4. Does it seem that the Danes are more concerned that Grendel might destroy the hall than they are about his killing of men? What does Heorot symbolize? Why was Grendel able to enter Heorot at all?
5. Where's the proof that Beowulf was victorious? Did Beowulf kill him?
Celebration at Heorot
1. Why were the Danes "filled with bewildering fear" when they heard the "howl of the loser?" Do they know for certain that Grendel is dead? How did he die?
2. The king's traditional scop composed a new theme of Beowulf's triumphs. Could this be the first Beowulf poem?
3. This scop also sings of Sigemund's exploits. How do they compare with Beowulf's own?
4. Who is Heremod? When did he rule the Danes? What was the evil that overcame him? Is there a message here?
5. Beowulf says that the Lord allowed Grendel to slip from his grasp. What did you think of that?
The Saga of Finn and his Sons
1. How does this saga relate to Beowulf's tale. How do the Danes respond to it?
2. Is there anything more heart-wrenching than a mother's grief?
3. Why does Finn, king of the Frisians, respond with such extraordinary hospitality and generosity to the Danes at the death of the Danish King Hnaef, his son and brother, killed in battle?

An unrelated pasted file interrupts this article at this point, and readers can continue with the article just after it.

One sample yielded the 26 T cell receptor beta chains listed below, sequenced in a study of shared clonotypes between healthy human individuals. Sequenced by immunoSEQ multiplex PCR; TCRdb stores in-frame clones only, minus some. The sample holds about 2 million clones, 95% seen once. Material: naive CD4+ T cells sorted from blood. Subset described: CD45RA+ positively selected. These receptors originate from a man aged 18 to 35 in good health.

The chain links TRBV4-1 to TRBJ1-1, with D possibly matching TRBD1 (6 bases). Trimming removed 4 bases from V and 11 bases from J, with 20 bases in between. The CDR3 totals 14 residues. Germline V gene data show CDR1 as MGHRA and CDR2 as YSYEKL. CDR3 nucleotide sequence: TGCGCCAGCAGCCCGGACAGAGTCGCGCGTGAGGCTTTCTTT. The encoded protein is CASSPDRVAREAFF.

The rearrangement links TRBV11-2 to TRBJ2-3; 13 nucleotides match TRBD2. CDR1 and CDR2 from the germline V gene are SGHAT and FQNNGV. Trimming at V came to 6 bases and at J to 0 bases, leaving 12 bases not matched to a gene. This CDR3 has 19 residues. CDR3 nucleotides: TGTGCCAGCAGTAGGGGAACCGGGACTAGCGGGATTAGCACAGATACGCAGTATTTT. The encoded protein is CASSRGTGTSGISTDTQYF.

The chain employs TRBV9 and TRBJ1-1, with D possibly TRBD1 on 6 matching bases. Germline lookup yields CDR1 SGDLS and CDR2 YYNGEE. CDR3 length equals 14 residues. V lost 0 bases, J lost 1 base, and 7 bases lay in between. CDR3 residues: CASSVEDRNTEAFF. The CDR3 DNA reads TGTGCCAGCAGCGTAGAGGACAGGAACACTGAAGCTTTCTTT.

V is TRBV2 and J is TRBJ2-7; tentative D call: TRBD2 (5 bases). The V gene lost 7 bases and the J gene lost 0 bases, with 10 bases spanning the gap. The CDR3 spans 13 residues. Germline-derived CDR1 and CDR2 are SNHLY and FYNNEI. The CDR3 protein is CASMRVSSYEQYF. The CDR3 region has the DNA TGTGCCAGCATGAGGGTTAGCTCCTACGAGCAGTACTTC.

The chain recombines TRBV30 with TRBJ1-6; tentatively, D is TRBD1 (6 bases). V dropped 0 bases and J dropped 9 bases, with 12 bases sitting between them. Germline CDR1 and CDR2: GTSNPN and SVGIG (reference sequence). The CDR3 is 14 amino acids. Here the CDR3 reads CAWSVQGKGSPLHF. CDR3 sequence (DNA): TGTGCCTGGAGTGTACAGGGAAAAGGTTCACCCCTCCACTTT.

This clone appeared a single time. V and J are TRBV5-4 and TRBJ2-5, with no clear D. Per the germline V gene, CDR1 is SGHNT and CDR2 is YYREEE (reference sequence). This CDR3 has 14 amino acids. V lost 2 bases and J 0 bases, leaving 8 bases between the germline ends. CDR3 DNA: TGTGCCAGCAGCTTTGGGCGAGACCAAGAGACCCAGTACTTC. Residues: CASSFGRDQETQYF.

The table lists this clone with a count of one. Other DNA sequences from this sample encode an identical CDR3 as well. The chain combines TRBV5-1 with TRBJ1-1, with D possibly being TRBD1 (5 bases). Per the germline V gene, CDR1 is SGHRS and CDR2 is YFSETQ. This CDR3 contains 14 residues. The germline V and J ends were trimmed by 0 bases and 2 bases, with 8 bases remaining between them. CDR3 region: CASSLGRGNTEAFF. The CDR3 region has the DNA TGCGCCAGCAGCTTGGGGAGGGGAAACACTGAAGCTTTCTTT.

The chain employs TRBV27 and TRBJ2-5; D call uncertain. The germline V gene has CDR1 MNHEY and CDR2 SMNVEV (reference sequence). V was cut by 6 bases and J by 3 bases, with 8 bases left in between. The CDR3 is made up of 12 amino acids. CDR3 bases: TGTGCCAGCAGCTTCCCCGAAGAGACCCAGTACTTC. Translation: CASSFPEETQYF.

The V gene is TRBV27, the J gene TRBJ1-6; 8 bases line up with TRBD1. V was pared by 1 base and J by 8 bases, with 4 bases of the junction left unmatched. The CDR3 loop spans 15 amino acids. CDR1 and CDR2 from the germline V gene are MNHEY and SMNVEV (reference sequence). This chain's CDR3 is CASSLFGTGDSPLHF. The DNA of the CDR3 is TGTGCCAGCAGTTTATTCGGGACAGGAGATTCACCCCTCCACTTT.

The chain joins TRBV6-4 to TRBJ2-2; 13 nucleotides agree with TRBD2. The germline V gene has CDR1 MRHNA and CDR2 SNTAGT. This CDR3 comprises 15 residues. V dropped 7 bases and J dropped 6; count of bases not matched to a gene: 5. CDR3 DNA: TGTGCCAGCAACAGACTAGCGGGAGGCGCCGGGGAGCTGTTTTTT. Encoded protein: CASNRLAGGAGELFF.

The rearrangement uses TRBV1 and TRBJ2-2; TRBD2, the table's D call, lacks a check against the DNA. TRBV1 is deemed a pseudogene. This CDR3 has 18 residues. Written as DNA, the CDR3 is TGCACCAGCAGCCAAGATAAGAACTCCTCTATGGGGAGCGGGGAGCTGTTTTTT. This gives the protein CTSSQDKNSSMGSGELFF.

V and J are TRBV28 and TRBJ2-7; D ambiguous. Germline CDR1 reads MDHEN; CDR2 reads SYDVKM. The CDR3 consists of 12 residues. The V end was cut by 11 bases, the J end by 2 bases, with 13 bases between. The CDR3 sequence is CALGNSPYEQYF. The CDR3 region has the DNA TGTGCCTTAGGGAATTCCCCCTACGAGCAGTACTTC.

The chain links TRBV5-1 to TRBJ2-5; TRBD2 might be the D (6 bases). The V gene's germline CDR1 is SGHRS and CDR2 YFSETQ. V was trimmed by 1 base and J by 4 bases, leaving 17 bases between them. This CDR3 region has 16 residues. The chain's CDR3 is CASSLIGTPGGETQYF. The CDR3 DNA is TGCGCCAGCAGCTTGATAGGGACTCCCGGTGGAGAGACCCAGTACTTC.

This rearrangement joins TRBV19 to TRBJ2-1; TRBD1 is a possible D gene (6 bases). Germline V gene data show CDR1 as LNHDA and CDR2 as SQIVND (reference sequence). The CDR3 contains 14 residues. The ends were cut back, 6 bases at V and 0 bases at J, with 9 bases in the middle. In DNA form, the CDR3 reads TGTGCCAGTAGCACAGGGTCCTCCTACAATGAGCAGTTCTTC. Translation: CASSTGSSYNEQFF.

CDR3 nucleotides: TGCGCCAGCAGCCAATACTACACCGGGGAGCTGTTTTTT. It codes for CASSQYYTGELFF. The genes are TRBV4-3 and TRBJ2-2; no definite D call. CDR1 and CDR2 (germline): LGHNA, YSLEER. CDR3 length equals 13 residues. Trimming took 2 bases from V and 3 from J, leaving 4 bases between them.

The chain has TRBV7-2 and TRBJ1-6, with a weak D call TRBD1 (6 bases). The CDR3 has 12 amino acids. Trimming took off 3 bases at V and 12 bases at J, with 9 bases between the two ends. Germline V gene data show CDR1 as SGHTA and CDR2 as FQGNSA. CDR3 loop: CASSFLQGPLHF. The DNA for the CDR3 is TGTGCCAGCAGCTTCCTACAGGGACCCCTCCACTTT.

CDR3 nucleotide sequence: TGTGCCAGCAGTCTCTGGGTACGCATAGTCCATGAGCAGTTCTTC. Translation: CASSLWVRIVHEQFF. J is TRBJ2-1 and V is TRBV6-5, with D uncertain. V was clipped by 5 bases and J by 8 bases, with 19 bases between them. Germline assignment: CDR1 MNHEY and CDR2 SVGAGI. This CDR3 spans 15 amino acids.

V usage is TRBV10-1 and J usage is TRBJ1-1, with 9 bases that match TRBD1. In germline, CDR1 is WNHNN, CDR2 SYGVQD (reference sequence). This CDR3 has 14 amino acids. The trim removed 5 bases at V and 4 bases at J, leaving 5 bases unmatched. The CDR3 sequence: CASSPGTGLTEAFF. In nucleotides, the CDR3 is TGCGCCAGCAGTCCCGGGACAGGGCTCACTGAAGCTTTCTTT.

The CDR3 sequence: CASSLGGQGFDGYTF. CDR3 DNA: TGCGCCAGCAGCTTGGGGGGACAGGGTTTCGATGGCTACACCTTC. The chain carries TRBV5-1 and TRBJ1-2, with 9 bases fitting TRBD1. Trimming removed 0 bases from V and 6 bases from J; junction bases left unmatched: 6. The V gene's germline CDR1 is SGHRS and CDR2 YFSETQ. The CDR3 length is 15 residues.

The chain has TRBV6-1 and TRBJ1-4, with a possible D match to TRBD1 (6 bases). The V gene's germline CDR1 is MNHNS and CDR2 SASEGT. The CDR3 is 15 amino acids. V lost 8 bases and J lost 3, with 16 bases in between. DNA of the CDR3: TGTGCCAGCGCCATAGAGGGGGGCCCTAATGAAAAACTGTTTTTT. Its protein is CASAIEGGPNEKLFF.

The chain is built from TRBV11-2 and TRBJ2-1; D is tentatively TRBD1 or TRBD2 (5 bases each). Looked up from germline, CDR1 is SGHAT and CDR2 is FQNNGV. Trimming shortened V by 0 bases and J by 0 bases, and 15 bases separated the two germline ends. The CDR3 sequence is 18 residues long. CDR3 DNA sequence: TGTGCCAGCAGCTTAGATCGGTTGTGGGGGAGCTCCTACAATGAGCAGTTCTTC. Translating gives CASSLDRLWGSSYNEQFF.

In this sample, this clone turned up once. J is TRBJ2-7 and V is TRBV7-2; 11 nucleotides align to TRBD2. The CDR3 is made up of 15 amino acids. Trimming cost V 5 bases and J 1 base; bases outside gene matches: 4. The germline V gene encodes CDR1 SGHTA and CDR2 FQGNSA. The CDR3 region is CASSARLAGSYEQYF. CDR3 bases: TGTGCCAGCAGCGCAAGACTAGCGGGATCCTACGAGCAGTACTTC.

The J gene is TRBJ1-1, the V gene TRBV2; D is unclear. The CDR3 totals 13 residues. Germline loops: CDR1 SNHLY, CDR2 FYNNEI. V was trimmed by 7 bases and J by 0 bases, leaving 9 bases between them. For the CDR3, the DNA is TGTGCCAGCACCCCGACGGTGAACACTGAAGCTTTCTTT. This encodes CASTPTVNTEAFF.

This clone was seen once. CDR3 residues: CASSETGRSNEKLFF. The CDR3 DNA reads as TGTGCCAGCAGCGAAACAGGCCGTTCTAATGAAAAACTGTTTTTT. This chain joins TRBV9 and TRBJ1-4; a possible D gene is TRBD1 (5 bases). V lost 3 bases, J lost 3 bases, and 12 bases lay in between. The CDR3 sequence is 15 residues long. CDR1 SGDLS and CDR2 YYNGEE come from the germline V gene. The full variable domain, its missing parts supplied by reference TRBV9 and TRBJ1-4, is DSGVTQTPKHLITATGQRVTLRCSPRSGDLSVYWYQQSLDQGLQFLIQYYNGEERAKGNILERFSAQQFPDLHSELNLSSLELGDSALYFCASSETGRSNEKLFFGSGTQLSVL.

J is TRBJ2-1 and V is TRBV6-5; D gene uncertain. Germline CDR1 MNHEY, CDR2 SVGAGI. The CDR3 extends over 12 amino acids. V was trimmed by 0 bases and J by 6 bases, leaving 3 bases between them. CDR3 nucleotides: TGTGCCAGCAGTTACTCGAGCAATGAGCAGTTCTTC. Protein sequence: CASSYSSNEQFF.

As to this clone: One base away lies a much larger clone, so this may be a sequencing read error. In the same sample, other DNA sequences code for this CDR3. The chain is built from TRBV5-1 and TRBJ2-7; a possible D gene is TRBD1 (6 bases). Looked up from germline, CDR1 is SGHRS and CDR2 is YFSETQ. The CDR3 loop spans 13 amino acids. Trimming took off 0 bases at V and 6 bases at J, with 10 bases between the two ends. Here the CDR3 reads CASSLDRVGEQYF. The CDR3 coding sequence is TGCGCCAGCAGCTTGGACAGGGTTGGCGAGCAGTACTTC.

4. What is the significance of the description of the funeral pyre?
5. Is it a mistake for Hrothgar to "adopt" Hrothulf? Who would be the better guardian for Wealhtheow/Hrothgar's young sons ~ Beowulf or Hrothulf?
6. Whose gold torque did Beowulf receive as a gift from Wealhtheow?
Another Celebration at Heorot
1. To what does Beowulf attribute his amazing success?
2. What is a "damascened" sword blade? What adjective is used in your translation to describe the ancient blade that melted in contact with Grendel's mother?
3. A footnote in Heaney's translation refers to Genesis 6:4 to describe the flood described in the inscriptions on the hilt of the ancient sword. Have you read the scripture verse? Could Grendel and his mother be survivors of this flood?